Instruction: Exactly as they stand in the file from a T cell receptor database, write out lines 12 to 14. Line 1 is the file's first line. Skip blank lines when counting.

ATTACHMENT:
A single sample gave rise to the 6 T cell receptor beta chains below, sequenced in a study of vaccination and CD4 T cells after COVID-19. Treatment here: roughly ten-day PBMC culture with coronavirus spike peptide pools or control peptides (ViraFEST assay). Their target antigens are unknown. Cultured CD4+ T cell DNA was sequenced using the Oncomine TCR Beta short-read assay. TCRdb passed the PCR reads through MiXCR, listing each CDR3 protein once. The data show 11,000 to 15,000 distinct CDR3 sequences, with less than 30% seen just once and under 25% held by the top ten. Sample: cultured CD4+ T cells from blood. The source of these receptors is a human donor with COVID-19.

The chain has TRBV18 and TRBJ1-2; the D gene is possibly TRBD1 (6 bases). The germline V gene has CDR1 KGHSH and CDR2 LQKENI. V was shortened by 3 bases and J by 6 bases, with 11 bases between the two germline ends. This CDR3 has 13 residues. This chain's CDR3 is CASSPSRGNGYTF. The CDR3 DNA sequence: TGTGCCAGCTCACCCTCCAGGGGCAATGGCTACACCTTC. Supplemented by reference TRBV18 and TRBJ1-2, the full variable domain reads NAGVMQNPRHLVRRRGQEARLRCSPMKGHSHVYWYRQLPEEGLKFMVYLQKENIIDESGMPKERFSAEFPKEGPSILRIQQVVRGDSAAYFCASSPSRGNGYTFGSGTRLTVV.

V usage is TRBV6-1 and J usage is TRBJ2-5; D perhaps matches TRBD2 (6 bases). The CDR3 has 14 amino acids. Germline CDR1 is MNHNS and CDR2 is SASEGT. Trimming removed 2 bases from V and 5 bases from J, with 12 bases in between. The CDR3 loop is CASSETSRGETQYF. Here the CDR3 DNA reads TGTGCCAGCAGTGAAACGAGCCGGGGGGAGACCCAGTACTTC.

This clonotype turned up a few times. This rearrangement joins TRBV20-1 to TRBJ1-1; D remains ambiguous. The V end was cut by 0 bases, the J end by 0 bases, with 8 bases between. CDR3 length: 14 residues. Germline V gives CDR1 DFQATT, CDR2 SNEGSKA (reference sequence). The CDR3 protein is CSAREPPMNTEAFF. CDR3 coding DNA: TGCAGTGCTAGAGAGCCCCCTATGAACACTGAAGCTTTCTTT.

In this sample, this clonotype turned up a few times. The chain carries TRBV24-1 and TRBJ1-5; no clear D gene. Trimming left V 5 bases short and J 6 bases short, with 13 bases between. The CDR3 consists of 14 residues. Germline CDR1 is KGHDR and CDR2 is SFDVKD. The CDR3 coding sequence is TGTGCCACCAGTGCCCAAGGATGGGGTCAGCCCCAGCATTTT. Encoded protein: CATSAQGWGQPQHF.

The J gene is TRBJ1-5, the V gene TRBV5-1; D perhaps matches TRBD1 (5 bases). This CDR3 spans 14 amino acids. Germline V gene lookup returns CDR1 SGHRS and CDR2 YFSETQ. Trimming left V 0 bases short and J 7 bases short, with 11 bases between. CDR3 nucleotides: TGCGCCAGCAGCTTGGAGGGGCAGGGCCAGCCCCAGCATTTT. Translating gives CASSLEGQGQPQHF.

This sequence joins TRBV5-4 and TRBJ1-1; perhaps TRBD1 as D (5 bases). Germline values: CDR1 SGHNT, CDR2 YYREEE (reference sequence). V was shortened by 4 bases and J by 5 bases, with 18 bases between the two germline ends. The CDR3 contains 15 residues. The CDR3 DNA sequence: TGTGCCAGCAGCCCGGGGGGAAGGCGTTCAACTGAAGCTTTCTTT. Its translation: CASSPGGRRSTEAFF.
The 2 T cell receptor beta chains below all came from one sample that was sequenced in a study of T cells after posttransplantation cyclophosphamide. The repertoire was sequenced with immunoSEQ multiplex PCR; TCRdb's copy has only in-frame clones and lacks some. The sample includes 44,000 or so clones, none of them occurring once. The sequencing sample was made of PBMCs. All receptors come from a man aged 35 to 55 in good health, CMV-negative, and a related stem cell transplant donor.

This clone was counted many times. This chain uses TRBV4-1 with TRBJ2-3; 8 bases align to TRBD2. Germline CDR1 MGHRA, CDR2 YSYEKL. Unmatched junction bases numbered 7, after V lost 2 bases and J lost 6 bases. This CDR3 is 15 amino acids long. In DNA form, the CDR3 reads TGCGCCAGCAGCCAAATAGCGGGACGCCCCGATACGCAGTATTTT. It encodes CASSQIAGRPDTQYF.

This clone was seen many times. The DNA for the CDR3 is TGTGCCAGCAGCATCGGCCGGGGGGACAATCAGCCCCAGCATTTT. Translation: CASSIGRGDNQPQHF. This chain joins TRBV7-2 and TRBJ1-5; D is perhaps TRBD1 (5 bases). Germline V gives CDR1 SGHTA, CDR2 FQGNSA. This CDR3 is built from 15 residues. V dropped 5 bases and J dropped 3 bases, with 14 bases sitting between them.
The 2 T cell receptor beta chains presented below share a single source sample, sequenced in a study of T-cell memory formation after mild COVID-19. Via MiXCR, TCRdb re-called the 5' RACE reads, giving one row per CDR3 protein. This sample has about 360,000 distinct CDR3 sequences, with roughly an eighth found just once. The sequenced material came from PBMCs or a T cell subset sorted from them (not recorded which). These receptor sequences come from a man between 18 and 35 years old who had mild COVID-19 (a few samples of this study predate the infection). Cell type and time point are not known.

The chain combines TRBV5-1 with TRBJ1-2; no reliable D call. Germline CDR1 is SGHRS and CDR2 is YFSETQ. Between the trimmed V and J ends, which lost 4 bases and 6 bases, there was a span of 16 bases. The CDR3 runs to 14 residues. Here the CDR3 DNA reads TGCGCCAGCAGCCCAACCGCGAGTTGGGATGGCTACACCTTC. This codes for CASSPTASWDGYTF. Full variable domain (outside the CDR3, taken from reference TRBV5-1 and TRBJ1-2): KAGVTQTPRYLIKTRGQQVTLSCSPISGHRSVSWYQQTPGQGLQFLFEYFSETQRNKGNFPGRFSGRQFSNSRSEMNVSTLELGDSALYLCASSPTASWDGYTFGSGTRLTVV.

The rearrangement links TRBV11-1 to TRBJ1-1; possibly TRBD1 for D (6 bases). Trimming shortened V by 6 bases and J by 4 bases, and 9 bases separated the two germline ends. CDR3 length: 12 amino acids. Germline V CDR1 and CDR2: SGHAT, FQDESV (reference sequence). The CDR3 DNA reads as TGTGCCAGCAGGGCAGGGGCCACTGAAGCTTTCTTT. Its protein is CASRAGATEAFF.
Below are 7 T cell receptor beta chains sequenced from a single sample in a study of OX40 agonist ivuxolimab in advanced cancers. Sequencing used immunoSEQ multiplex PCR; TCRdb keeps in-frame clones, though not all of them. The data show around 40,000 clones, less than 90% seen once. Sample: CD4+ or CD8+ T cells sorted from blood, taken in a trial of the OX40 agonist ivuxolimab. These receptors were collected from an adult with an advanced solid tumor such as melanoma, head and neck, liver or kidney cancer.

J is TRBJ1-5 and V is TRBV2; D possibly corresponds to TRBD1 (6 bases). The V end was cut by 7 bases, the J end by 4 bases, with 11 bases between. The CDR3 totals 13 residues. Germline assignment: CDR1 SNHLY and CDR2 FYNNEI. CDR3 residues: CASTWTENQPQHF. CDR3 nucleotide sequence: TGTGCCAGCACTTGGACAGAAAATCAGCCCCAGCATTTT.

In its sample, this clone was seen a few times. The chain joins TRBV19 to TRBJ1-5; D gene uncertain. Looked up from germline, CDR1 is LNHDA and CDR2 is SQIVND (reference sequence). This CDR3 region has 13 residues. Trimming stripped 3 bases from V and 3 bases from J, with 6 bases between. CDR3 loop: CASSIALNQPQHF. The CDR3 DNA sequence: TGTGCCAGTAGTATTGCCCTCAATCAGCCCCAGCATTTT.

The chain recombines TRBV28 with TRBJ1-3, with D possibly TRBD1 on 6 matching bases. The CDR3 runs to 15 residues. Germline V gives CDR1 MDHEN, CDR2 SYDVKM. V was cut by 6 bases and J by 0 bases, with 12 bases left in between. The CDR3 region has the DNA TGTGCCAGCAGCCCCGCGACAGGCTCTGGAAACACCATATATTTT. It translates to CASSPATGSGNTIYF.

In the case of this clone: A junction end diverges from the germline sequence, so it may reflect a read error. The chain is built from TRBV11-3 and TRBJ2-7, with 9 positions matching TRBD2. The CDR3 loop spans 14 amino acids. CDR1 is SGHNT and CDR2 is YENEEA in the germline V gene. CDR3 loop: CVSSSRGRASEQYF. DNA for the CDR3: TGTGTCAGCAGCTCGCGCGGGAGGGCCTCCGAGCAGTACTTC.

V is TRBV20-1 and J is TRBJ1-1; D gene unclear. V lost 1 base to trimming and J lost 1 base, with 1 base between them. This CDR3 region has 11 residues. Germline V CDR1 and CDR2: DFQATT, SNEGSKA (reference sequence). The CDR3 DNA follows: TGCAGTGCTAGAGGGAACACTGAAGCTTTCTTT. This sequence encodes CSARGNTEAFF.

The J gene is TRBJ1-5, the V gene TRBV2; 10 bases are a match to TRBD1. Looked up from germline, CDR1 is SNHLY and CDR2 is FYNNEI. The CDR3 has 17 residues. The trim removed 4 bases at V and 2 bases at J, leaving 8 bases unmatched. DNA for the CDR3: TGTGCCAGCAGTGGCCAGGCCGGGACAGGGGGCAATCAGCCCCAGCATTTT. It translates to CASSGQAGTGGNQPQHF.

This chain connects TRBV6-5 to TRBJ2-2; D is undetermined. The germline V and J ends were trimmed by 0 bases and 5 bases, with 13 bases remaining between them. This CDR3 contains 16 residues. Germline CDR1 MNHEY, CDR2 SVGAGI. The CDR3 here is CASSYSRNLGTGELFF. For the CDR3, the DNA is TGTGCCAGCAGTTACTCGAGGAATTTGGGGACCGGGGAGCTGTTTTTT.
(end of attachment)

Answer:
The chain combines TRBV5-1 with TRBJ1-2; no reliable D call. Germline CDR1 is SGHRS and CDR2 is YFSETQ. Between the trimmed V and J ends, which lost 4 bases and 6 bases, there was a span of 16 bases. The CDR3 runs to 14 residues. Here the CDR3 DNA reads TGCGCCAGCAGCCCAACCGCGAGTTGGGATGGCTACACCTTC. This codes for CASSPTASWDGYTF. Full variable domain (outside the CDR3, taken from reference TRBV5-1 and TRBJ1-2): KAGVTQTPRYLIKTRGQQVTLSCSPISGHRSVSWYQQTPGQGLQFLFEYFSETQRNKGNFPGRFSGRQFSNSRSEMNVSTLELGDSALYLCASSPTASWDGYTFGSGTRLTVV.

The rearrangement links TRBV11-1 to TRBJ1-1; possibly TRBD1 for D (6 bases). Trimming shortened V by 6 bases and J by 4 bases, and 9 bases separated the two germline ends. CDR3 length: 12 amino acids. Germline V CDR1 and CDR2: SGHAT, FQDESV (reference sequence). The CDR3 DNA reads as TGTGCCAGCAGGGCAGGGGCCACTGAAGCTTTCTTT. Its protein is CASRAGATEAFF.
Below are 7 T cell receptor beta chains sequenced from a single sample in a study of OX40 agonist ivuxolimab in advanced cancers. Sequencing used immunoSEQ multiplex PCR; TCRdb keeps in-frame clones, though not all of them. The data show around 40,000 clones, less than 90% seen once. Sample: CD4+ or CD8+ T cells sorted from blood, taken in a trial of the OX40 agonist ivuxolimab. These receptors were collected from an adult with an advanced solid tumor such as melanoma, head and neck, liver or kidney cancer.